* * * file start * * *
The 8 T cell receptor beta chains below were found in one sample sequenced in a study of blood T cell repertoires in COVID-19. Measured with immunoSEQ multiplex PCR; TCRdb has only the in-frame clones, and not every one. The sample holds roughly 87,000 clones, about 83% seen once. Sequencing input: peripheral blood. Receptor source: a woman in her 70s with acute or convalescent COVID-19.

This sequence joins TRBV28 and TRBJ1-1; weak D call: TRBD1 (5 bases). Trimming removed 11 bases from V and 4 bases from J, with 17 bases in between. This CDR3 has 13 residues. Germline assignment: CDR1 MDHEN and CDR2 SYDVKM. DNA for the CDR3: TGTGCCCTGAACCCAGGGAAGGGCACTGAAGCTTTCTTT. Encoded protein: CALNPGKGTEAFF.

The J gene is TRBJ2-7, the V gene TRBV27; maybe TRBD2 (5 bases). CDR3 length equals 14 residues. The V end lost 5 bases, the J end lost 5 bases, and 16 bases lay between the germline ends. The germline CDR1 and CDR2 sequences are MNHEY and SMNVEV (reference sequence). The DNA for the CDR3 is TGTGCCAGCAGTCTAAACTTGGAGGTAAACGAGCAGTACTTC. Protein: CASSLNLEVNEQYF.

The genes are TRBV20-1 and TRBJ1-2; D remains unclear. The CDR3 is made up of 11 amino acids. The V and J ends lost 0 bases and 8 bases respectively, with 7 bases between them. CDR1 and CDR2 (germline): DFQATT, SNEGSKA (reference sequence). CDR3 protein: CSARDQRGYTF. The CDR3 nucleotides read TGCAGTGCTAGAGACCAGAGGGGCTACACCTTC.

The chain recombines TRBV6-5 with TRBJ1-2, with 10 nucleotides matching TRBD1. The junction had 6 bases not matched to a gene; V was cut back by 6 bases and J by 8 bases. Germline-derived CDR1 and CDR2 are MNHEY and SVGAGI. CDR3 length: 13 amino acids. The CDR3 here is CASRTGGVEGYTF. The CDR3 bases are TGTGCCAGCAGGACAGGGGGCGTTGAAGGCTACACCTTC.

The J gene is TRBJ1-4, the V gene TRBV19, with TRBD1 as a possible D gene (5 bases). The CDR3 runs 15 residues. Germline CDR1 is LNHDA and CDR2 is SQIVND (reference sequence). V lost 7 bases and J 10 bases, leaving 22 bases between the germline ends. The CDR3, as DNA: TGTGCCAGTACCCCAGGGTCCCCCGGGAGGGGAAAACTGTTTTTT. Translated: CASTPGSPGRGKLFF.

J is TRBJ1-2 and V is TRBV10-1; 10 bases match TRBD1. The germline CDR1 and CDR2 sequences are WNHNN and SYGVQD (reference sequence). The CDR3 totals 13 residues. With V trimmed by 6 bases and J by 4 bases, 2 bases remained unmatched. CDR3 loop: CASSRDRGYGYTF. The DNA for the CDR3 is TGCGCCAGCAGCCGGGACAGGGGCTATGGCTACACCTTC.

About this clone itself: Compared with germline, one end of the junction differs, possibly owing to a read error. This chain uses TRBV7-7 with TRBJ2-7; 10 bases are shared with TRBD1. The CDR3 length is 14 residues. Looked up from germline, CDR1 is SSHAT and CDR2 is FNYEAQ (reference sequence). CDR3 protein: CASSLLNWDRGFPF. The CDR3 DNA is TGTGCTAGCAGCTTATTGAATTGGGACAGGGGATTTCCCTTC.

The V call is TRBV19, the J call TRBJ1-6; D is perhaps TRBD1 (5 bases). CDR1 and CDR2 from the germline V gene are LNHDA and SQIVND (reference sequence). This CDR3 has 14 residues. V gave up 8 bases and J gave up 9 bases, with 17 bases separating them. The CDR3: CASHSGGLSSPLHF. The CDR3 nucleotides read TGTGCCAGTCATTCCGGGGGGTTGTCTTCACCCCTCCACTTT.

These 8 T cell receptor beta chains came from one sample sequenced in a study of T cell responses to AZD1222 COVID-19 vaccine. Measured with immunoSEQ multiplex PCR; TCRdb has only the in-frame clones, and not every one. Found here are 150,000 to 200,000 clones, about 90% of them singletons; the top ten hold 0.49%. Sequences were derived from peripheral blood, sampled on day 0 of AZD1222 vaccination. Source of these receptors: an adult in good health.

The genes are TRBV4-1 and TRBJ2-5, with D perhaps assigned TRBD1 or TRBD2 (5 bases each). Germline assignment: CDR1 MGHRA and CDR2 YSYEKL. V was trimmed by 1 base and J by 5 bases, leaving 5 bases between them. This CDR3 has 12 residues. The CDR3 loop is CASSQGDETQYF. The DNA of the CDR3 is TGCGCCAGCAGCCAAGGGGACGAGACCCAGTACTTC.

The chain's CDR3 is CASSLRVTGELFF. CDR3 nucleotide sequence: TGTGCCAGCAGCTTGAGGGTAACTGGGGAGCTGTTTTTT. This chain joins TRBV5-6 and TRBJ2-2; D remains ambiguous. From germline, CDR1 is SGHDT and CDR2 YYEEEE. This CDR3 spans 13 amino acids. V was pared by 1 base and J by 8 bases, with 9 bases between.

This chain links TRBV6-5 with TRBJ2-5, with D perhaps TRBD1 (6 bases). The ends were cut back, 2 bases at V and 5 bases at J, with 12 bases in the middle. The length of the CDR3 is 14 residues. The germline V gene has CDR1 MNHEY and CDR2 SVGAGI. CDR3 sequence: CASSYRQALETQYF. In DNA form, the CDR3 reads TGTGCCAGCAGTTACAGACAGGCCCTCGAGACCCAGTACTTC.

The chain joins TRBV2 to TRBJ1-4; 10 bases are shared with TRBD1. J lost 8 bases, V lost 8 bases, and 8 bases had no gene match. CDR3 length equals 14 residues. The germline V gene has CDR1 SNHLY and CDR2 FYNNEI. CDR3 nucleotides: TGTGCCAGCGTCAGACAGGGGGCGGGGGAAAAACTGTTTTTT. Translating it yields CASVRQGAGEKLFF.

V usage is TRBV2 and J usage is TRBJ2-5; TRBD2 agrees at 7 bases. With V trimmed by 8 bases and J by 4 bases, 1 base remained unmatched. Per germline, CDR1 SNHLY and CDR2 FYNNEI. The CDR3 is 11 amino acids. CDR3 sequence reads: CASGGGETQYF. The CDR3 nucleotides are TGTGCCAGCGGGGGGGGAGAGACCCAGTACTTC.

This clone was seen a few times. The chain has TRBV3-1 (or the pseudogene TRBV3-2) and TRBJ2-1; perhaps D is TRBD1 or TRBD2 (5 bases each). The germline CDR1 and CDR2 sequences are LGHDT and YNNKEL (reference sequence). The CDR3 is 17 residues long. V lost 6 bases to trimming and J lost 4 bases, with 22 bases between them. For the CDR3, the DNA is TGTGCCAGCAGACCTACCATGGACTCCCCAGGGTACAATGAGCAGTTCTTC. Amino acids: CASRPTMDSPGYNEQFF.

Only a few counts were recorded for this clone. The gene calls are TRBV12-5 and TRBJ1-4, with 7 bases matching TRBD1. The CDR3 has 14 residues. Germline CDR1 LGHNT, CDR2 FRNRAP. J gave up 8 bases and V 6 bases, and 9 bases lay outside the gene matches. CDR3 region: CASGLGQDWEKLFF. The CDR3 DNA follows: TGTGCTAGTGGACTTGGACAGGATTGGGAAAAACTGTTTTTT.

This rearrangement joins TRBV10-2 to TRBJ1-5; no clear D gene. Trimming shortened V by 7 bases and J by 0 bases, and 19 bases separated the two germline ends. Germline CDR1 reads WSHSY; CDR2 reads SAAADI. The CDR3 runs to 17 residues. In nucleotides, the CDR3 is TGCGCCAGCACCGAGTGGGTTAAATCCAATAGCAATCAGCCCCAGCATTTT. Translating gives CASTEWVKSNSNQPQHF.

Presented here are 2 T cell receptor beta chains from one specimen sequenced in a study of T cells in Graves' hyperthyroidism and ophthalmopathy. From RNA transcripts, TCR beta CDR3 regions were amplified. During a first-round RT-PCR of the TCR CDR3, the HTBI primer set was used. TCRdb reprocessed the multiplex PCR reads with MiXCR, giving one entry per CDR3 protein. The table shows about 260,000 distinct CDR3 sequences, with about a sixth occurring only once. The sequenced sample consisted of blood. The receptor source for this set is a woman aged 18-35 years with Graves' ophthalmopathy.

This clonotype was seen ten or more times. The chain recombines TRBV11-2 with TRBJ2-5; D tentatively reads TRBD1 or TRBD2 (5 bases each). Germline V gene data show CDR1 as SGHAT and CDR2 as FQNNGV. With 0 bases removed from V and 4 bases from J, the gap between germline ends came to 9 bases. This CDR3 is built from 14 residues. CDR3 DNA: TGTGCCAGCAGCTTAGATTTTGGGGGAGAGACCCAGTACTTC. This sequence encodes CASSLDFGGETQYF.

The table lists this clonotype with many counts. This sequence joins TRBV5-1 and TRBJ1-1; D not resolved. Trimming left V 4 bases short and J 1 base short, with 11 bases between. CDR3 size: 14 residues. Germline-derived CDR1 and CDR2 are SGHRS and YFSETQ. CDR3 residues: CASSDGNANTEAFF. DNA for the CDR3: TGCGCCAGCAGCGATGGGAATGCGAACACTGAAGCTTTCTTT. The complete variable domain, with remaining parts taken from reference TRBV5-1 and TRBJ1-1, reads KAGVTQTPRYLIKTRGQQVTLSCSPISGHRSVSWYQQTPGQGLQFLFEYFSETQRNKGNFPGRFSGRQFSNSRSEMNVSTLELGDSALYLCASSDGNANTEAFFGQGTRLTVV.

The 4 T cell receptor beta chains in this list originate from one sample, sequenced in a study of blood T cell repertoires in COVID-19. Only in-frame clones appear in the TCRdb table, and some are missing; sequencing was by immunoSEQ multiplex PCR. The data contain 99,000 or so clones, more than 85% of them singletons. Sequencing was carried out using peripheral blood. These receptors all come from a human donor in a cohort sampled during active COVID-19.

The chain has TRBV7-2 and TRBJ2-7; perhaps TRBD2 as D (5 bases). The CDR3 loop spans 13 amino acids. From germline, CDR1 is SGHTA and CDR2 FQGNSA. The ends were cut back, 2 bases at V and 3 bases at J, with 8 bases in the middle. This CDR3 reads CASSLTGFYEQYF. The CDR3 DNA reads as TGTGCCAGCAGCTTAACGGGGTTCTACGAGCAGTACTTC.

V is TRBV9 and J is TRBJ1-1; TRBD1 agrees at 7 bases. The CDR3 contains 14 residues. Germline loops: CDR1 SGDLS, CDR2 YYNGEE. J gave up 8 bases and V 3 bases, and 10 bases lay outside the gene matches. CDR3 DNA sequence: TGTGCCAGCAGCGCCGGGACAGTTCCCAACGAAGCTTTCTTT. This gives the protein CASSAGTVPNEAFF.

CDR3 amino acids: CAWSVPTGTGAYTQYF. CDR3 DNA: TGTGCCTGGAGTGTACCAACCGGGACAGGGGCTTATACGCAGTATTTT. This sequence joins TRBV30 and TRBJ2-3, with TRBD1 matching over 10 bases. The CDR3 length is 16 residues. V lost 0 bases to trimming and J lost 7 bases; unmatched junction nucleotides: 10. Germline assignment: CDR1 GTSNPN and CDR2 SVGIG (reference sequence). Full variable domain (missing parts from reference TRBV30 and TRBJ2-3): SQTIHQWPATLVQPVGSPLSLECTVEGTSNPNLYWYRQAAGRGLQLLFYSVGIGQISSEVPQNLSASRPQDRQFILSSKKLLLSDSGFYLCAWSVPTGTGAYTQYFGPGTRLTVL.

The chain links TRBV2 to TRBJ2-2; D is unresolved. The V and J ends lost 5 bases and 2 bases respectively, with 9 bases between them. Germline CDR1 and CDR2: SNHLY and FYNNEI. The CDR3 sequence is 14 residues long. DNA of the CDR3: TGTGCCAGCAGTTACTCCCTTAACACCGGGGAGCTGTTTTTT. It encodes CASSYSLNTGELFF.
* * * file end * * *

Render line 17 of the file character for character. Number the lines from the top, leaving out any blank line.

Only a few counts were recorded for this clone. The gene calls are TRBV12-5 and TRBJ1-4, with 7 bases matching TRBD1. The CDR3 has 14 residues. Germline CDR1 LGHNT, CDR2 FRNRAP. J gave up 8 bases and V 6 bases, and 9 bases lay outside the gene matches. CDR3 region: CASGLGQDWEKLFF. The CDR3 DNA follows: TGTGCTAGTGGACTTGGACAGGATTGGGAAAAACTGTTTTTT.